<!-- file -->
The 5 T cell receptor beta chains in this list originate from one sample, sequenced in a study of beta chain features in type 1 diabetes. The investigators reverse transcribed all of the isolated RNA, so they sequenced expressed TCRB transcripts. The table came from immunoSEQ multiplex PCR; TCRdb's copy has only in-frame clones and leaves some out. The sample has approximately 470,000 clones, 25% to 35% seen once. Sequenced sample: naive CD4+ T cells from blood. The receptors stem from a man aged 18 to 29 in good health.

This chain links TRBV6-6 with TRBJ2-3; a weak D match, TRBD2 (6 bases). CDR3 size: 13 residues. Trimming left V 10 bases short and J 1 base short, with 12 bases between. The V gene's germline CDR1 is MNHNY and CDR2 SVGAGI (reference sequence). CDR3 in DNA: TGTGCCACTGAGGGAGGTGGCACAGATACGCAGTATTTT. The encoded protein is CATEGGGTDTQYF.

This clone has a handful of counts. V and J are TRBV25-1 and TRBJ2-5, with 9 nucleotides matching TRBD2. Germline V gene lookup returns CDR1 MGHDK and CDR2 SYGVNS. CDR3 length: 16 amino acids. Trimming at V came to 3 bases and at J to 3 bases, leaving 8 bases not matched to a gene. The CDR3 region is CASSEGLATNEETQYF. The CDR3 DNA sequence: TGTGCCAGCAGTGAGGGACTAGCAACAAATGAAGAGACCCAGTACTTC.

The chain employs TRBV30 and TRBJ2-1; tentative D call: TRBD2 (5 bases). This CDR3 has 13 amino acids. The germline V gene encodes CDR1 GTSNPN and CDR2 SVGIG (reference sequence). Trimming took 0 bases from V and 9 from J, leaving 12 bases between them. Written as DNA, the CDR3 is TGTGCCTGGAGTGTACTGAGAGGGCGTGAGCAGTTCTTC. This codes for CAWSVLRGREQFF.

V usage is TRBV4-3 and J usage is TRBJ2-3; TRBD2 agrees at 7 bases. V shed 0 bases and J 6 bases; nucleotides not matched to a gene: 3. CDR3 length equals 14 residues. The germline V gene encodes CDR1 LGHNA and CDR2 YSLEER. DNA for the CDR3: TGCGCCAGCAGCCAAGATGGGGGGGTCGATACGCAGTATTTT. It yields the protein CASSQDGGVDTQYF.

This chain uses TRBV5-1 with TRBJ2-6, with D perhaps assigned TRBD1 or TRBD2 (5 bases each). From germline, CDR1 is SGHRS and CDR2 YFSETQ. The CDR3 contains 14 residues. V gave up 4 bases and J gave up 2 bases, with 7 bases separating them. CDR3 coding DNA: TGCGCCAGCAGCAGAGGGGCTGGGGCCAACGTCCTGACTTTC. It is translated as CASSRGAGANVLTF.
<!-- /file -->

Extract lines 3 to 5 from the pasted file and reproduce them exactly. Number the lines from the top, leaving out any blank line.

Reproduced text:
This clone has a handful of counts. V and J are TRBV25-1 and TRBJ2-5, with 9 nucleotides matching TRBD2. Germline V gene lookup returns CDR1 MGHDK and CDR2 SYGVNS. CDR3 length: 16 amino acids. Trimming at V came to 3 bases and at J to 3 bases, leaving 8 bases not matched to a gene. The CDR3 region is CASSEGLATNEETQYF. The CDR3 DNA sequence: TGTGCCAGCAGTGAGGGACTAGCAACAAATGAAGAGACCCAGTACTTC.

The chain employs TRBV30 and TRBJ2-1; tentative D call: TRBD2 (5 bases). This CDR3 has 13 amino acids. The germline V gene encodes CDR1 GTSNPN and CDR2 SVGIG (reference sequence). Trimming took 0 bases from V and 9 from J, leaving 12 bases between them. Written as DNA, the CDR3 is TGTGCCTGGAGTGTACTGAGAGGGCGTGAGCAGTTCTTC. This codes for CAWSVLRGREQFF.

V usage is TRBV4-3 and J usage is TRBJ2-3; TRBD2 agrees at 7 bases. V shed 0 bases and J 6 bases; nucleotides not matched to a gene: 3. CDR3 length equals 14 residues. The germline V gene encodes CDR1 LGHNA and CDR2 YSLEER. DNA for the CDR3: TGCGCCAGCAGCCAAGATGGGGGGGTCGATACGCAGTATTTT. It yields the protein CASSQDGGVDTQYF.